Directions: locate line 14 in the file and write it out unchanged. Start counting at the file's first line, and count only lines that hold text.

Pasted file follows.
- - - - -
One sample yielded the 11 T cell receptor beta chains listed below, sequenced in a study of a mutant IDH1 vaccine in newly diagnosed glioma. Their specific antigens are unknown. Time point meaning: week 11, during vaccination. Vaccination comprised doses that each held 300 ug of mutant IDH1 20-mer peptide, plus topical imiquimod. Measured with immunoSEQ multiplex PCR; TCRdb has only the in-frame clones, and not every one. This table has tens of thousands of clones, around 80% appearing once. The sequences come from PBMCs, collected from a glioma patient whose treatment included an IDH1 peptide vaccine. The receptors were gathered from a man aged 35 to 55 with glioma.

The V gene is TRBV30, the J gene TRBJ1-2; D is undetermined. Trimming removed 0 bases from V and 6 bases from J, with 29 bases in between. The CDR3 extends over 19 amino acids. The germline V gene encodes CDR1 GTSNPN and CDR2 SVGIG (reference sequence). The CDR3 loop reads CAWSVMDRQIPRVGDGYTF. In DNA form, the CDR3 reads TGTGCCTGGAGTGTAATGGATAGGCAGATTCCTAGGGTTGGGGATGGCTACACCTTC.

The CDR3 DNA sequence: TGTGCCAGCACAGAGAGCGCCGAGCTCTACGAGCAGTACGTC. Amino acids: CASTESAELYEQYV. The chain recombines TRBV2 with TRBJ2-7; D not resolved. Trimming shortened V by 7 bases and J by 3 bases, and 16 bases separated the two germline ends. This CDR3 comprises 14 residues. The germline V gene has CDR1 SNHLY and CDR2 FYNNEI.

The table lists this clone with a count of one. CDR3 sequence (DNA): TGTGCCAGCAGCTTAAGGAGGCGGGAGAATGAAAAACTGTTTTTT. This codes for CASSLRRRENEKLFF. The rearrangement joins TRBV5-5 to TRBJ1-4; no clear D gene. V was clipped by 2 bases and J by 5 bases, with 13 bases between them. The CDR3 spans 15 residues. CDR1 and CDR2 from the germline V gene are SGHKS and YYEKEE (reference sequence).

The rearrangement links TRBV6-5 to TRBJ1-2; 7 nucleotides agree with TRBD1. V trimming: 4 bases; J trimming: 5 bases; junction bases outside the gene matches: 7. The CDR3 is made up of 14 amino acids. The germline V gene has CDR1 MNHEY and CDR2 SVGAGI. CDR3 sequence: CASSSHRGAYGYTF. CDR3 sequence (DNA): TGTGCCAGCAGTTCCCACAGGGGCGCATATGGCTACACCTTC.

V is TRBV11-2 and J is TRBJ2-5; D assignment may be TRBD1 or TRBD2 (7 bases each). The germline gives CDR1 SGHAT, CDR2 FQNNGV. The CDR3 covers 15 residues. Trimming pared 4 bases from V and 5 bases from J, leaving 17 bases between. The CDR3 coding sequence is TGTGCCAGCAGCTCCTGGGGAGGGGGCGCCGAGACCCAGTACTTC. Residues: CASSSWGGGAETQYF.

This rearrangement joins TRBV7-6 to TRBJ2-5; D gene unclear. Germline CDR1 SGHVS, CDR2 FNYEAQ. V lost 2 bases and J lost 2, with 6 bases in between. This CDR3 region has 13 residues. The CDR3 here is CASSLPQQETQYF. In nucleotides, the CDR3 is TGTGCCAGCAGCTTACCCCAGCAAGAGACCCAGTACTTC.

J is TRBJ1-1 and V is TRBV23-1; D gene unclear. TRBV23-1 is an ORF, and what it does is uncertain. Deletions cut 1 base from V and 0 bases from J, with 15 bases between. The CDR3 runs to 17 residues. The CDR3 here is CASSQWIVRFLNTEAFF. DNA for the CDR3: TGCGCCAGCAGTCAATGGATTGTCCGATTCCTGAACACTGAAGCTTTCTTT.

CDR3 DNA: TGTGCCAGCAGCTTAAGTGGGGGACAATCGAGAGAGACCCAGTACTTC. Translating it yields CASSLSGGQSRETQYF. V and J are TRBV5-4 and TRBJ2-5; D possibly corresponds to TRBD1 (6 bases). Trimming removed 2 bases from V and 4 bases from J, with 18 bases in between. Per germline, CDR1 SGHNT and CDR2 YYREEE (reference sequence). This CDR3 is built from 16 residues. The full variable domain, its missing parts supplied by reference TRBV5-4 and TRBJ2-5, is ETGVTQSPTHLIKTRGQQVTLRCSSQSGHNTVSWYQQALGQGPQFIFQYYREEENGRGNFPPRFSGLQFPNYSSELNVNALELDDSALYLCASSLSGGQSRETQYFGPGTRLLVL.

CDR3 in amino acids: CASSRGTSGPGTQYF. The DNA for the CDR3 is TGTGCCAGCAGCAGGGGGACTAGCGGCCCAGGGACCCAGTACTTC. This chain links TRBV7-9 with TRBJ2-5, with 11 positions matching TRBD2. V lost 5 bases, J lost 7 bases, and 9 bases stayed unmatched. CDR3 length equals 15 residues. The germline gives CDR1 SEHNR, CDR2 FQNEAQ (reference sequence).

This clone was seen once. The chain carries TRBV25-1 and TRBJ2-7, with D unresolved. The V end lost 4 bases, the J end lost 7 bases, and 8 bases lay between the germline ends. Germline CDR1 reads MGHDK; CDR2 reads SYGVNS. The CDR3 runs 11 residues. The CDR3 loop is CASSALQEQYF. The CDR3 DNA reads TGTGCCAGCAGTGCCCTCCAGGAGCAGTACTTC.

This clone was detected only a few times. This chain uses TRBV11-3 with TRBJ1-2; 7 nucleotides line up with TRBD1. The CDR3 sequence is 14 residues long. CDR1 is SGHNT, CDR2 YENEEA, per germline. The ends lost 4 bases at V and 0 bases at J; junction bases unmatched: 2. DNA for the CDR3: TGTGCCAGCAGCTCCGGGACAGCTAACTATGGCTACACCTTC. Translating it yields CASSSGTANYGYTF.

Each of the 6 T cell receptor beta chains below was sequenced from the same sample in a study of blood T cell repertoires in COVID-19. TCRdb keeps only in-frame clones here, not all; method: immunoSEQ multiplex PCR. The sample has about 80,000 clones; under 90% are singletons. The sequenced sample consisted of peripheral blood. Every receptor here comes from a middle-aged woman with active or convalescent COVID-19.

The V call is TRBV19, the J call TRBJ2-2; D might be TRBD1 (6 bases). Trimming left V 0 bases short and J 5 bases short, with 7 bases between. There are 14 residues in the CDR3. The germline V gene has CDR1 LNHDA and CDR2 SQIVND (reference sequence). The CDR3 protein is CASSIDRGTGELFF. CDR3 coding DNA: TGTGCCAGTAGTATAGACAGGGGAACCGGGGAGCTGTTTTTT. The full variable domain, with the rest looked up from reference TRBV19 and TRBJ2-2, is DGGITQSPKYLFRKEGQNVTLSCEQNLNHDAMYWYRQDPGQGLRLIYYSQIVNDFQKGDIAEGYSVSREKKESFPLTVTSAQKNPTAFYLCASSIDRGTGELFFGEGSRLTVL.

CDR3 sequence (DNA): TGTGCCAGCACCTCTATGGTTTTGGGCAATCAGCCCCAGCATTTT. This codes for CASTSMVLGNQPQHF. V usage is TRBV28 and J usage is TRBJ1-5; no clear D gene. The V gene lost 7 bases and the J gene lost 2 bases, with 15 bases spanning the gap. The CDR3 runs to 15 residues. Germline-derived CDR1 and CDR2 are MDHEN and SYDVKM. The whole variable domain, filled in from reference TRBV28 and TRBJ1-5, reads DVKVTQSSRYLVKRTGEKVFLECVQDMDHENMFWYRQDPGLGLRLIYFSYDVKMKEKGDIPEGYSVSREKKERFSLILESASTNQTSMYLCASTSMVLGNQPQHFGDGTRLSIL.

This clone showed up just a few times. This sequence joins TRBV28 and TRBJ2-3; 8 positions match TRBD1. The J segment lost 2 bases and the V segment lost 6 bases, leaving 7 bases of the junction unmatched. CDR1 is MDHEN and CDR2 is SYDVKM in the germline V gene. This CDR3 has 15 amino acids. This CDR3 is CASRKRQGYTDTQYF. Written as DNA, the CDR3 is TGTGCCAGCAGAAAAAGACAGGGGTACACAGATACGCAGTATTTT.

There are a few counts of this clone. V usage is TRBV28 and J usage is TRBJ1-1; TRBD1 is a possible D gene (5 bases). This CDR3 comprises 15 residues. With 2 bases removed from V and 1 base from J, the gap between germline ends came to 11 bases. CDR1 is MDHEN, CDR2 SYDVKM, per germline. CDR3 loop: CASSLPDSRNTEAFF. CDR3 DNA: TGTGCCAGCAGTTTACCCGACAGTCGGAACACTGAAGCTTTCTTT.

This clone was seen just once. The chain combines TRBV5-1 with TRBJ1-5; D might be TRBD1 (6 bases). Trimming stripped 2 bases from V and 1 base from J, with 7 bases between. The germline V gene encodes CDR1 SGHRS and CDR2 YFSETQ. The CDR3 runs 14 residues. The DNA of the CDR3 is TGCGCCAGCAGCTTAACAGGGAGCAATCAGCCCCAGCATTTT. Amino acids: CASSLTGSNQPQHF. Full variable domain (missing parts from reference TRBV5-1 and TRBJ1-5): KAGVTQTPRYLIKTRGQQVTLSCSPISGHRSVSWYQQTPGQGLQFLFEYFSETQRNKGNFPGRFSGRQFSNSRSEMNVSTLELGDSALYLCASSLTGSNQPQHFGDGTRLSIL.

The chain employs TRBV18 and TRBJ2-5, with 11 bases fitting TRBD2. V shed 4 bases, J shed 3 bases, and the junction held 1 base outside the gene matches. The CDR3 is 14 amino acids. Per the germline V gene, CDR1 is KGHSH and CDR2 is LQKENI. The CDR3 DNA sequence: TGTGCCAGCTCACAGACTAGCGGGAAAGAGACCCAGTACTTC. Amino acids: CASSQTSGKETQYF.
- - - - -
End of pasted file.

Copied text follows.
The V call is TRBV19, the J call TRBJ2-2; D might be TRBD1 (6 bases). Trimming left V 0 bases short and J 5 bases short, with 7 bases between. There are 14 residues in the CDR3. The germline V gene has CDR1 LNHDA and CDR2 SQIVND (reference sequence). The CDR3 protein is CASSIDRGTGELFF. CDR3 coding DNA: TGTGCCAGTAGTATAGACAGGGGAACCGGGGAGCTGTTTTTT. The full variable domain, with the rest looked up from reference TRBV19 and TRBJ2-2, is DGGITQSPKYLFRKEGQNVTLSCEQNLNHDAMYWYRQDPGQGLRLIYYSQIVNDFQKGDIAEGYSVSREKKESFPLTVTSAQKNPTAFYLCASSIDRGTGELFFGEGSRLTVL.